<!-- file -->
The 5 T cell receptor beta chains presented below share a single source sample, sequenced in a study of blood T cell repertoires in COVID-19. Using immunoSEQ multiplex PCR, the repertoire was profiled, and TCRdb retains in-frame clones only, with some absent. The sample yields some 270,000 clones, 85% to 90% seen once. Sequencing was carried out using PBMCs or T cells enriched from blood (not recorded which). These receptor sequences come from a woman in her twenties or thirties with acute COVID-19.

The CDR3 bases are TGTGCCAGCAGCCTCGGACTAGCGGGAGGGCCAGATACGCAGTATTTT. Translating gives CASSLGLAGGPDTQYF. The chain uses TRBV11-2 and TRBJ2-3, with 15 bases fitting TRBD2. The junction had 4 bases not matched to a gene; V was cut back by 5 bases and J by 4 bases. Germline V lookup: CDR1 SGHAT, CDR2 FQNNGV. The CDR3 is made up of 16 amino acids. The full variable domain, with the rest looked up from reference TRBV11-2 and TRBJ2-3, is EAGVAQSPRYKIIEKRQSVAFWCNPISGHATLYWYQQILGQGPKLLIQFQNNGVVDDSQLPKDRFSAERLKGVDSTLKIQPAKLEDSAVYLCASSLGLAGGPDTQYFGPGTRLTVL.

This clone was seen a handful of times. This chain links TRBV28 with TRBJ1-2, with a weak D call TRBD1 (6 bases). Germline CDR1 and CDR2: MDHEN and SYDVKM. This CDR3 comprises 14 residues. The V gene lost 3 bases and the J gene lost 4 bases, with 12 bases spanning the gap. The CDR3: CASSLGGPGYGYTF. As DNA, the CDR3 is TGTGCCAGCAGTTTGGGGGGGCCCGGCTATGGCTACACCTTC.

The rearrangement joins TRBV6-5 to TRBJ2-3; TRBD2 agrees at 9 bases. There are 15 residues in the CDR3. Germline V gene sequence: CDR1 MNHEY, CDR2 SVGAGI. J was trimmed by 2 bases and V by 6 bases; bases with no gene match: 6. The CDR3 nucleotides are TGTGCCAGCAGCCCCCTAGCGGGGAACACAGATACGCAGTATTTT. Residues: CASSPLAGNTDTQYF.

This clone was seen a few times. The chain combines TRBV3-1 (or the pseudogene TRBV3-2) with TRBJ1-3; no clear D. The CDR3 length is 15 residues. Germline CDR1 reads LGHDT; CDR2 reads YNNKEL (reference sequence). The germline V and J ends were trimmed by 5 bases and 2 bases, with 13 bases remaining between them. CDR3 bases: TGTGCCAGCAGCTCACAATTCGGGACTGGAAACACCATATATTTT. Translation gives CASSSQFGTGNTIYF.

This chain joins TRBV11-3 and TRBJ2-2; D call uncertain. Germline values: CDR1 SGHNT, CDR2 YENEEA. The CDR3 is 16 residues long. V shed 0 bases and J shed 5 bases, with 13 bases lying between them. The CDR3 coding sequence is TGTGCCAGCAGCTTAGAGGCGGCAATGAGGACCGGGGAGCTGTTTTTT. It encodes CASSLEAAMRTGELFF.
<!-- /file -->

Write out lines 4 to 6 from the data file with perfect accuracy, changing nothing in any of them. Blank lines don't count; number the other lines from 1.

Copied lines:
The rearrangement joins TRBV6-5 to TRBJ2-3; TRBD2 agrees at 9 bases. There are 15 residues in the CDR3. Germline V gene sequence: CDR1 MNHEY, CDR2 SVGAGI. J was trimmed by 2 bases and V by 6 bases; bases with no gene match: 6. The CDR3 nucleotides are TGTGCCAGCAGCCCCCTAGCGGGGAACACAGATACGCAGTATTTT. Residues: CASSPLAGNTDTQYF.

This clone was seen a few times. The chain combines TRBV3-1 (or the pseudogene TRBV3-2) with TRBJ1-3; no clear D. The CDR3 length is 15 residues. Germline CDR1 reads LGHDT; CDR2 reads YNNKEL (reference sequence). The germline V and J ends were trimmed by 5 bases and 2 bases, with 13 bases remaining between them. CDR3 bases: TGTGCCAGCAGCTCACAATTCGGGACTGGAAACACCATATATTTT. Translation gives CASSSQFGTGNTIYF.

This chain joins TRBV11-3 and TRBJ2-2; D call uncertain. Germline values: CDR1 SGHNT, CDR2 YENEEA. The CDR3 is 16 residues long. V shed 0 bases and J shed 5 bases, with 13 bases lying between them. The CDR3 coding sequence is TGTGCCAGCAGCTTAGAGGCGGCAATGAGGACCGGGGAGCTGTTTTTT. It encodes CASSLEAAMRTGELFF.